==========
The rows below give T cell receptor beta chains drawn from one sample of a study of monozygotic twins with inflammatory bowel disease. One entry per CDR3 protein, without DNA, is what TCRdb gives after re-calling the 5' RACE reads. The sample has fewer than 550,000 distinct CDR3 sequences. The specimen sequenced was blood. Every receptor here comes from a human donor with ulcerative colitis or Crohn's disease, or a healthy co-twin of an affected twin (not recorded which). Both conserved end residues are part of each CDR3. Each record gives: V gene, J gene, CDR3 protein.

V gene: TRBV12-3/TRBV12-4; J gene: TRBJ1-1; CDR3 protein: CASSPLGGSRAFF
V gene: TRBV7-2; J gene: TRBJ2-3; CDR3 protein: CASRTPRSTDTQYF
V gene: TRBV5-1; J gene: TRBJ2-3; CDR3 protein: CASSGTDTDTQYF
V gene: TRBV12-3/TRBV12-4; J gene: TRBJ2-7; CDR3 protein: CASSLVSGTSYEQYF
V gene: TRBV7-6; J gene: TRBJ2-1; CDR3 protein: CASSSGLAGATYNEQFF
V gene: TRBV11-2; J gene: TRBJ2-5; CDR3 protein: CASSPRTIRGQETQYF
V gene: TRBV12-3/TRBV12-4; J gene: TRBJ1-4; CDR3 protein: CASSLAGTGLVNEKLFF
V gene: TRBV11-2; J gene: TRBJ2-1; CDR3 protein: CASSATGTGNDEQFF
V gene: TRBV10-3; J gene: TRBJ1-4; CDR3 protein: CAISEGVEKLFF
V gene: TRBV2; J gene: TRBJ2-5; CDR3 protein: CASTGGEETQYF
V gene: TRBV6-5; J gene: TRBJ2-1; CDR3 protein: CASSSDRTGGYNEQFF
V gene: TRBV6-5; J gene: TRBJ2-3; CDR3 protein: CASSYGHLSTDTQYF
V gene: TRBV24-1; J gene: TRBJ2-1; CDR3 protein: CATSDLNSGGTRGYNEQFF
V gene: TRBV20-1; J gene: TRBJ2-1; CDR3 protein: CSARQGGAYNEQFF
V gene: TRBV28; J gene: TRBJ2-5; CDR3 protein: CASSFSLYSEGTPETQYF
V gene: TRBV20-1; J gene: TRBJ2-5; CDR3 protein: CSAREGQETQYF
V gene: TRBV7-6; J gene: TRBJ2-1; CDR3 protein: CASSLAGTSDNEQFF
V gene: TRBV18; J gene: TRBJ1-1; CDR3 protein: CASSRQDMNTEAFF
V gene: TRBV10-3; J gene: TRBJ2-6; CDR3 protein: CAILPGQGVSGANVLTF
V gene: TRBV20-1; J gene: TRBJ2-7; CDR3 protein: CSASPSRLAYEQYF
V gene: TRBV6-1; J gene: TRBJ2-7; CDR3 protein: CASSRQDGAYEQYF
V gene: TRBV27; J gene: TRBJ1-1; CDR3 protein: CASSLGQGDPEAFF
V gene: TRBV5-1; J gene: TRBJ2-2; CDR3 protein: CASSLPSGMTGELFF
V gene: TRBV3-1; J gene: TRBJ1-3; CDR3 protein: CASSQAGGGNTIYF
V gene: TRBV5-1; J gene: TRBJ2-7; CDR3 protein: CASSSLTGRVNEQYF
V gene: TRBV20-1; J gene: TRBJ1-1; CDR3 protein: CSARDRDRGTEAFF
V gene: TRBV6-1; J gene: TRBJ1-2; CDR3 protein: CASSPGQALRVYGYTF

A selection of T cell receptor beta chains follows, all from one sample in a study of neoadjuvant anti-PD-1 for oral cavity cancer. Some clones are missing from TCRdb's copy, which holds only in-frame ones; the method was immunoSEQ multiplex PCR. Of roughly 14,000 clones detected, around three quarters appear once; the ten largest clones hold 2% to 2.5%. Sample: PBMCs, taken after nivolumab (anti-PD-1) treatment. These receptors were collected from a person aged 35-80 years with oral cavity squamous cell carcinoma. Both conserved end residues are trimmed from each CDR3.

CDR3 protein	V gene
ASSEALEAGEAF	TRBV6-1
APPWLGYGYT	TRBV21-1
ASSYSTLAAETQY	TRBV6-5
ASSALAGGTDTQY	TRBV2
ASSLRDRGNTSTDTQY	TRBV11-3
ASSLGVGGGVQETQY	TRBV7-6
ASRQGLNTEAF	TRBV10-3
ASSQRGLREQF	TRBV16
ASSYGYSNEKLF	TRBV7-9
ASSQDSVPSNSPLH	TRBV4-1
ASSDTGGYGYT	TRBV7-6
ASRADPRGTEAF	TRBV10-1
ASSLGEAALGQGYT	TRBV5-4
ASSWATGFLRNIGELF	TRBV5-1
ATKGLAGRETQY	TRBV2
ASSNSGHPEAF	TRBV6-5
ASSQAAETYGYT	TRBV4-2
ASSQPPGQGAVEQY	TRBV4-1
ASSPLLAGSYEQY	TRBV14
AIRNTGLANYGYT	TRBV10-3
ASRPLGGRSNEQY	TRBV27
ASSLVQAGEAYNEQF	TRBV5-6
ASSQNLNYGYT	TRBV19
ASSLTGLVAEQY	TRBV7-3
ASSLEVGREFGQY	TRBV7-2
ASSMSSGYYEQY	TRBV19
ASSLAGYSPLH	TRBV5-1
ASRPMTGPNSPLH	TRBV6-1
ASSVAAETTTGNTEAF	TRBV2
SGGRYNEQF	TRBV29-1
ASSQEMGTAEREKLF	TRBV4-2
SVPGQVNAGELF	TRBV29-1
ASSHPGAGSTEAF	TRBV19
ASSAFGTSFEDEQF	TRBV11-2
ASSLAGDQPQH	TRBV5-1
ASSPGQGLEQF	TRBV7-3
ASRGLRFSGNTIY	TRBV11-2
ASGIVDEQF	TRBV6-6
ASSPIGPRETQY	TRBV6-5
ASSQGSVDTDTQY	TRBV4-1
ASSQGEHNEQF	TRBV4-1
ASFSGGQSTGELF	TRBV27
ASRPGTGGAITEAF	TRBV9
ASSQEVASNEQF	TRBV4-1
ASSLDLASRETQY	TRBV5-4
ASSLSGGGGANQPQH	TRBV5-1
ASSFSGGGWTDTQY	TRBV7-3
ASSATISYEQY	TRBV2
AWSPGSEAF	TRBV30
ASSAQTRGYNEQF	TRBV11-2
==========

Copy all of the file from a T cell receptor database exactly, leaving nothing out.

The rows below give T cell receptor beta chains drawn from one sample of a study of monozygotic twins with inflammatory bowel disease. One entry per CDR3 protein, without DNA, is what TCRdb gives after re-calling the 5' RACE reads. The sample has fewer than 550,000 distinct CDR3 sequences. The specimen sequenced was blood. Every receptor here comes from a human donor with ulcerative colitis or Crohn's disease, or a healthy co-twin of an affected twin (not recorded which). Both conserved end residues are part of each CDR3. Each record gives: V gene, J gene, CDR3 protein.

V gene: TRBV12-3/TRBV12-4; J gene: TRBJ1-1; CDR3 protein: CASSPLGGSRAFF
V gene: TRBV7-2; J gene: TRBJ2-3; CDR3 protein: CASRTPRSTDTQYF
V gene: TRBV5-1; J gene: TRBJ2-3; CDR3 protein: CASSGTDTDTQYF
V gene: TRBV12-3/TRBV12-4; J gene: TRBJ2-7; CDR3 protein: CASSLVSGTSYEQYF
V gene: TRBV7-6; J gene: TRBJ2-1; CDR3 protein: CASSSGLAGATYNEQFF
V gene: TRBV11-2; J gene: TRBJ2-5; CDR3 protein: CASSPRTIRGQETQYF
V gene: TRBV12-3/TRBV12-4; J gene: TRBJ1-4; CDR3 protein: CASSLAGTGLVNEKLFF
V gene: TRBV11-2; J gene: TRBJ2-1; CDR3 protein: CASSATGTGNDEQFF
V gene: TRBV10-3; J gene: TRBJ1-4; CDR3 protein: CAISEGVEKLFF
V gene: TRBV2; J gene: TRBJ2-5; CDR3 protein: CASTGGEETQYF
V gene: TRBV6-5; J gene: TRBJ2-1; CDR3 protein: CASSSDRTGGYNEQFF
V gene: TRBV6-5; J gene: TRBJ2-3; CDR3 protein: CASSYGHLSTDTQYF
V gene: TRBV24-1; J gene: TRBJ2-1; CDR3 protein: CATSDLNSGGTRGYNEQFF
V gene: TRBV20-1; J gene: TRBJ2-1; CDR3 protein: CSARQGGAYNEQFF
V gene: TRBV28; J gene: TRBJ2-5; CDR3 protein: CASSFSLYSEGTPETQYF
V gene: TRBV20-1; J gene: TRBJ2-5; CDR3 protein: CSAREGQETQYF
V gene: TRBV7-6; J gene: TRBJ2-1; CDR3 protein: CASSLAGTSDNEQFF
V gene: TRBV18; J gene: TRBJ1-1; CDR3 protein: CASSRQDMNTEAFF
V gene: TRBV10-3; J gene: TRBJ2-6; CDR3 protein: CAILPGQGVSGANVLTF
V gene: TRBV20-1; J gene: TRBJ2-7; CDR3 protein: CSASPSRLAYEQYF
V gene: TRBV6-1; J gene: TRBJ2-7; CDR3 protein: CASSRQDGAYEQYF
V gene: TRBV27; J gene: TRBJ1-1; CDR3 protein: CASSLGQGDPEAFF
V gene: TRBV5-1; J gene: TRBJ2-2; CDR3 protein: CASSLPSGMTGELFF
V gene: TRBV3-1; J gene: TRBJ1-3; CDR3 protein: CASSQAGGGNTIYF
V gene: TRBV5-1; J gene: TRBJ2-7; CDR3 protein: CASSSLTGRVNEQYF
V gene: TRBV20-1; J gene: TRBJ1-1; CDR3 protein: CSARDRDRGTEAFF
V gene: TRBV6-1; J gene: TRBJ1-2; CDR3 protein: CASSPGQALRVYGYTF

A selection of T cell receptor beta chains follows, all from one sample in a study of neoadjuvant anti-PD-1 for oral cavity cancer. Some clones are missing from TCRdb's copy, which holds only in-frame ones; the method was immunoSEQ multiplex PCR. Of roughly 14,000 clones detected, around three quarters appear once; the ten largest clones hold 2% to 2.5%. Sample: PBMCs, taken after nivolumab (anti-PD-1) treatment. These receptors were collected from a person aged 35-80 years with oral cavity squamous cell carcinoma. Both conserved end residues are trimmed from each CDR3.

CDR3 protein	V gene
ASSEALEAGEAF	TRBV6-1
APPWLGYGYT	TRBV21-1
ASSYSTLAAETQY	TRBV6-5
ASSALAGGTDTQY	TRBV2
ASSLRDRGNTSTDTQY	TRBV11-3
ASSLGVGGGVQETQY	TRBV7-6
ASRQGLNTEAF	TRBV10-3
ASSQRGLREQF	TRBV16
ASSYGYSNEKLF	TRBV7-9
ASSQDSVPSNSPLH	TRBV4-1
ASSDTGGYGYT	TRBV7-6
ASRADPRGTEAF	TRBV10-1
ASSLGEAALGQGYT	TRBV5-4
ASSWATGFLRNIGELF	TRBV5-1
ATKGLAGRETQY	TRBV2
ASSNSGHPEAF	TRBV6-5
ASSQAAETYGYT	TRBV4-2
ASSQPPGQGAVEQY	TRBV4-1
ASSPLLAGSYEQY	TRBV14
AIRNTGLANYGYT	TRBV10-3
ASRPLGGRSNEQY	TRBV27
ASSLVQAGEAYNEQF	TRBV5-6
ASSQNLNYGYT	TRBV19
ASSLTGLVAEQY	TRBV7-3
ASSLEVGREFGQY	TRBV7-2
ASSMSSGYYEQY	TRBV19
ASSLAGYSPLH	TRBV5-1
ASRPMTGPNSPLH	TRBV6-1
ASSVAAETTTGNTEAF	TRBV2
SGGRYNEQF	TRBV29-1
ASSQEMGTAEREKLF	TRBV4-2
SVPGQVNAGELF	TRBV29-1
ASSHPGAGSTEAF	TRBV19
ASSAFGTSFEDEQF	TRBV11-2
ASSLAGDQPQH	TRBV5-1
ASSPGQGLEQF	TRBV7-3
ASRGLRFSGNTIY	TRBV11-2
ASGIVDEQF	TRBV6-6
ASSPIGPRETQY	TRBV6-5
ASSQGSVDTDTQY	TRBV4-1
ASSQGEHNEQF	TRBV4-1
ASFSGGQSTGELF	TRBV27
ASRPGTGGAITEAF	TRBV9
ASSQEVASNEQF	TRBV4-1
ASSLDLASRETQY	TRBV5-4
ASSLSGGGGANQPQH	TRBV5-1
ASSFSGGGWTDTQY	TRBV7-3
ASSATISYEQY	TRBV2
AWSPGSEAF	TRBV30
ASSAQTRGYNEQF	TRBV11-2